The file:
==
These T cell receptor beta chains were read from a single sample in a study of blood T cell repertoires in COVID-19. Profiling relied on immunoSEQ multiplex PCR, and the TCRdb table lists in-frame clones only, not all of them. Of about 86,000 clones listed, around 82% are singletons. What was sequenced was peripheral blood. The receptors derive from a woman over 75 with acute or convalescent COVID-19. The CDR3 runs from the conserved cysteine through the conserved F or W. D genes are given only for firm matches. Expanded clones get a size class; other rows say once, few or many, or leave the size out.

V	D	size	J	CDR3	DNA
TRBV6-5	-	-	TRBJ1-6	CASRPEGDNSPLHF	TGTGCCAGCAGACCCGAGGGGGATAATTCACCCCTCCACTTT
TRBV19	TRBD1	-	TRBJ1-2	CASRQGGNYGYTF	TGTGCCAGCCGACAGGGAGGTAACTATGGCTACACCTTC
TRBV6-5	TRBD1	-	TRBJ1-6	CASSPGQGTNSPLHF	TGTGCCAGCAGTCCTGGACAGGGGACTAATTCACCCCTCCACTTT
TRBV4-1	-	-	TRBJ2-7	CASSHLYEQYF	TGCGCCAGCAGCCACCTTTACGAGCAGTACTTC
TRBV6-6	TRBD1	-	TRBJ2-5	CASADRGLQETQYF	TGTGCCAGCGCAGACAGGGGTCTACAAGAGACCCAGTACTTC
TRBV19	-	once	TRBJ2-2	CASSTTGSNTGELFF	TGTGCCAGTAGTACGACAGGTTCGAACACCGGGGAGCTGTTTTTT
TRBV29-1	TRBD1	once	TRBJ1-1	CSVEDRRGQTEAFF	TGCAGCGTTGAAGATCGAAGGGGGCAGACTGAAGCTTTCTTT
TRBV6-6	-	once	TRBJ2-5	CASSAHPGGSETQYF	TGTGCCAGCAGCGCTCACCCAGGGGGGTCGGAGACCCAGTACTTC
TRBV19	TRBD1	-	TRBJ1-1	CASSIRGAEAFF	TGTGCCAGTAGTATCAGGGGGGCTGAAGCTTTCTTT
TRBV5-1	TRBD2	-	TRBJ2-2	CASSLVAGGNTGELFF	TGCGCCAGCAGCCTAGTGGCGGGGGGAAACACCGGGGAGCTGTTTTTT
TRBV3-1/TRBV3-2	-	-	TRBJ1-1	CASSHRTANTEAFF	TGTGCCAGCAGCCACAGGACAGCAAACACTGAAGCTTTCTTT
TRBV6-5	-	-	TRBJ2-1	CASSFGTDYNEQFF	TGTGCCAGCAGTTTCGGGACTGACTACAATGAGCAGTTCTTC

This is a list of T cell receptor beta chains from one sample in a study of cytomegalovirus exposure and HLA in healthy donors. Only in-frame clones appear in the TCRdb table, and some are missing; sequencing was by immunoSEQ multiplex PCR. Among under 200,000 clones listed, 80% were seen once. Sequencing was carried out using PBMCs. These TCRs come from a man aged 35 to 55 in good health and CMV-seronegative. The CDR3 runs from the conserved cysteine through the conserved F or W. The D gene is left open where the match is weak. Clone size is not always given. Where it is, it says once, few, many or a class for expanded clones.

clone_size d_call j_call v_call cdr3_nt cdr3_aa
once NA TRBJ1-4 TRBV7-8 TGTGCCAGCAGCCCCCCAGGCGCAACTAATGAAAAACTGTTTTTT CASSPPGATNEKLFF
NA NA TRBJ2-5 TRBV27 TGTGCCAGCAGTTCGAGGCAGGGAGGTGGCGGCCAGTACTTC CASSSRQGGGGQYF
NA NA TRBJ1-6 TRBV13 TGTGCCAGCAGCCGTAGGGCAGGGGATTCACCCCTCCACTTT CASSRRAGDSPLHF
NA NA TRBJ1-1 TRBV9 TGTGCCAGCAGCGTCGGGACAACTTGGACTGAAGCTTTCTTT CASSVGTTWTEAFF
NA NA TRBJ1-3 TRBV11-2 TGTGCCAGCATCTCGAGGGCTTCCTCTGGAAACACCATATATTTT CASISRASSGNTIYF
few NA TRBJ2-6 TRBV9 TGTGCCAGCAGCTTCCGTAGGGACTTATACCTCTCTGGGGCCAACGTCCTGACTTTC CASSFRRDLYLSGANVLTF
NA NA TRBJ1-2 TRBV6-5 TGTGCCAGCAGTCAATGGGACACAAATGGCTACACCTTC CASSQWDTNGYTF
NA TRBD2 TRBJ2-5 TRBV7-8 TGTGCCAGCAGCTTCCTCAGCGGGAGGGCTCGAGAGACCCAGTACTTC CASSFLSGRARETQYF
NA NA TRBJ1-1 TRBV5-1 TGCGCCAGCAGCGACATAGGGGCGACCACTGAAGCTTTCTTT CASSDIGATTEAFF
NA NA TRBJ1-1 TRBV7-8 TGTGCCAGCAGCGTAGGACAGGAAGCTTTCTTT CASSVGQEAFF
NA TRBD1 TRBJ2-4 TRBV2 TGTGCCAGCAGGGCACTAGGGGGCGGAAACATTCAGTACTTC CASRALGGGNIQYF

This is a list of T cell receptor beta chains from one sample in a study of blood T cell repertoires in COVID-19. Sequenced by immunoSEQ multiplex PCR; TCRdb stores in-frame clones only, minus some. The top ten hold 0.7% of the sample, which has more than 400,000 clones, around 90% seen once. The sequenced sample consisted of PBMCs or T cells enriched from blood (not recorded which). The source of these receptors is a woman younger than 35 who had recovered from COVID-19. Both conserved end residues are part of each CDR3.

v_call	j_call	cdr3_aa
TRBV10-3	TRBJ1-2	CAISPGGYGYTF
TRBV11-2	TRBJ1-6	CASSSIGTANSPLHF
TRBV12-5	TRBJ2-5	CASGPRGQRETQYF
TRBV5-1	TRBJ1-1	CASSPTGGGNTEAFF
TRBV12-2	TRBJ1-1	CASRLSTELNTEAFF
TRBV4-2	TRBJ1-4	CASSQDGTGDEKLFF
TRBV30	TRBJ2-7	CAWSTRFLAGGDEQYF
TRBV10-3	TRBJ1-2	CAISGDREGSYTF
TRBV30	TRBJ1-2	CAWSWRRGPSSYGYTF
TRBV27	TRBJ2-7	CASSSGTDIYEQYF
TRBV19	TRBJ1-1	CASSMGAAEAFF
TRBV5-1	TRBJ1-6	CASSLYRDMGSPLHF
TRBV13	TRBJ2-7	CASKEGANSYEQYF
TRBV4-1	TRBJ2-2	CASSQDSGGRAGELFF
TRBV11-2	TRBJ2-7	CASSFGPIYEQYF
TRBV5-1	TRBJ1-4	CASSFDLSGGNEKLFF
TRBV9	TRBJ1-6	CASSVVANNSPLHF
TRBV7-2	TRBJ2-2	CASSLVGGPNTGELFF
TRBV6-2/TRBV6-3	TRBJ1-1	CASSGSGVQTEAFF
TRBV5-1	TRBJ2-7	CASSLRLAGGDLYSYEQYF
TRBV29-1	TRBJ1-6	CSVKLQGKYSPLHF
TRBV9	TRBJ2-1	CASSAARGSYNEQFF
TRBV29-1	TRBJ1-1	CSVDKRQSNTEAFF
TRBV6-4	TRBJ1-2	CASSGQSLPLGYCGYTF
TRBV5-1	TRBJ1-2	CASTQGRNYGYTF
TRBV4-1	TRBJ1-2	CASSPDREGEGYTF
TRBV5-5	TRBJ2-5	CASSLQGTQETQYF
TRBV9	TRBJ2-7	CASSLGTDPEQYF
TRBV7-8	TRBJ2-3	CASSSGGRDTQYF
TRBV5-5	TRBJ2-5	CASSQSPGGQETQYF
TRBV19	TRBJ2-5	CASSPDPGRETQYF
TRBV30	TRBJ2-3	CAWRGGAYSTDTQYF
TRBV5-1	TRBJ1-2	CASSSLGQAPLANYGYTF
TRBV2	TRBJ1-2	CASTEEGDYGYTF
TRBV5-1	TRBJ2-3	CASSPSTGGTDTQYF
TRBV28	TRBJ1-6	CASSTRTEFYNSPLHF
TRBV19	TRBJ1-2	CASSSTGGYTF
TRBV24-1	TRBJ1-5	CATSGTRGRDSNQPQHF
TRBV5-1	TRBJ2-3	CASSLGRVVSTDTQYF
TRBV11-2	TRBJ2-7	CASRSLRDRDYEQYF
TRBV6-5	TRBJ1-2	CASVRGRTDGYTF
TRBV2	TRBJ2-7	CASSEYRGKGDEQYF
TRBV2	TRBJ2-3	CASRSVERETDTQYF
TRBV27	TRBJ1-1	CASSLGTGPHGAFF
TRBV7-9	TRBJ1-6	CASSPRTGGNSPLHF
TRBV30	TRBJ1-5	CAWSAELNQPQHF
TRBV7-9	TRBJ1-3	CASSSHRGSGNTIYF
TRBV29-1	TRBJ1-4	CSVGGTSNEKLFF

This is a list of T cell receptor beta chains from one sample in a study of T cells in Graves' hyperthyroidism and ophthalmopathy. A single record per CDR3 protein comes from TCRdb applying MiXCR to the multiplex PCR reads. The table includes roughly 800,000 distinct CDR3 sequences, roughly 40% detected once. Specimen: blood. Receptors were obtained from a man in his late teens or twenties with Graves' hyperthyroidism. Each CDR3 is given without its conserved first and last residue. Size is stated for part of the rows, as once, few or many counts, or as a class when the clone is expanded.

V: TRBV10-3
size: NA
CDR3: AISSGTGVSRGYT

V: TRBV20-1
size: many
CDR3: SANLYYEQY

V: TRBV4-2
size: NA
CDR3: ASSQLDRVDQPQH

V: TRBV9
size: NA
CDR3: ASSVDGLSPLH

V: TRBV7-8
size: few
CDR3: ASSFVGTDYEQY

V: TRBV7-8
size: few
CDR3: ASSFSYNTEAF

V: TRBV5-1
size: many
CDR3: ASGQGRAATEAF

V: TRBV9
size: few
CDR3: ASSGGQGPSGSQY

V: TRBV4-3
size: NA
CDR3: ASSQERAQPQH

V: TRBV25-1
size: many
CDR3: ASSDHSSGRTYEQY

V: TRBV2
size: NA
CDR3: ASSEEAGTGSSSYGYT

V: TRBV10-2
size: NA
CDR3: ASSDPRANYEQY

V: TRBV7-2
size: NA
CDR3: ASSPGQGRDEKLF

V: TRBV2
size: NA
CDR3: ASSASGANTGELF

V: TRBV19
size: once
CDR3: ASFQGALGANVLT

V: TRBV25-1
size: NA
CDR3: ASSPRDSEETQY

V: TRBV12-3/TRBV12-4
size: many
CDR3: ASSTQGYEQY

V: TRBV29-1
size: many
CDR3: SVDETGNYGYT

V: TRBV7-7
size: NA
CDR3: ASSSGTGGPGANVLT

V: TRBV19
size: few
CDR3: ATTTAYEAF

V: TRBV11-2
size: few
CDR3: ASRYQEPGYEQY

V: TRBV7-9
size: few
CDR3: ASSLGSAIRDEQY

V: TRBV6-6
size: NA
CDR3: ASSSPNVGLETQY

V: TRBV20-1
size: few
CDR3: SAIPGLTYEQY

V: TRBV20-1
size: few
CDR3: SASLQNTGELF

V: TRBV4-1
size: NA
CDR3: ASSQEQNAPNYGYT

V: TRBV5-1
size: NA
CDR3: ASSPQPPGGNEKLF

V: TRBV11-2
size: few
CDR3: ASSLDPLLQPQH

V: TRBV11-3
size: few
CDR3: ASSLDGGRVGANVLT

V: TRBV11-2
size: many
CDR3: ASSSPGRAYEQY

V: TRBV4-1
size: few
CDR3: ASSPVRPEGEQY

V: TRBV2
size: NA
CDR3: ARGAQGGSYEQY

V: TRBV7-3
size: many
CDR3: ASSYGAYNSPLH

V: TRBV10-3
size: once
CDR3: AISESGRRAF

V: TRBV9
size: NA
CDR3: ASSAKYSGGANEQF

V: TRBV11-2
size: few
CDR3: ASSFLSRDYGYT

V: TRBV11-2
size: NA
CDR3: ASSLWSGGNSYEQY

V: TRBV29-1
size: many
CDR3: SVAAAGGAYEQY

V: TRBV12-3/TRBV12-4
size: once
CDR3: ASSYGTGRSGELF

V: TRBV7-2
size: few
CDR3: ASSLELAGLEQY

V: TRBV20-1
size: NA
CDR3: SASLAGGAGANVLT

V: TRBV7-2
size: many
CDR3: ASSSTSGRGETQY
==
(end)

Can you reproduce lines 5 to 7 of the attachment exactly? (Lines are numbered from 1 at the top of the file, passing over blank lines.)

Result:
TRBV6-5	TRBD1	-	TRBJ1-6	CASSPGQGTNSPLHF	TGTGCCAGCAGTCCTGGACAGGGGACTAATTCACCCCTCCACTTT
TRBV4-1	-	-	TRBJ2-7	CASSHLYEQYF	TGCGCCAGCAGCCACCTTTACGAGCAGTACTTC
TRBV6-6	TRBD1	-	TRBJ2-5	CASADRGLQETQYF	TGTGCCAGCGCAGACAGGGGTCTACAAGAGACCCAGTACTTC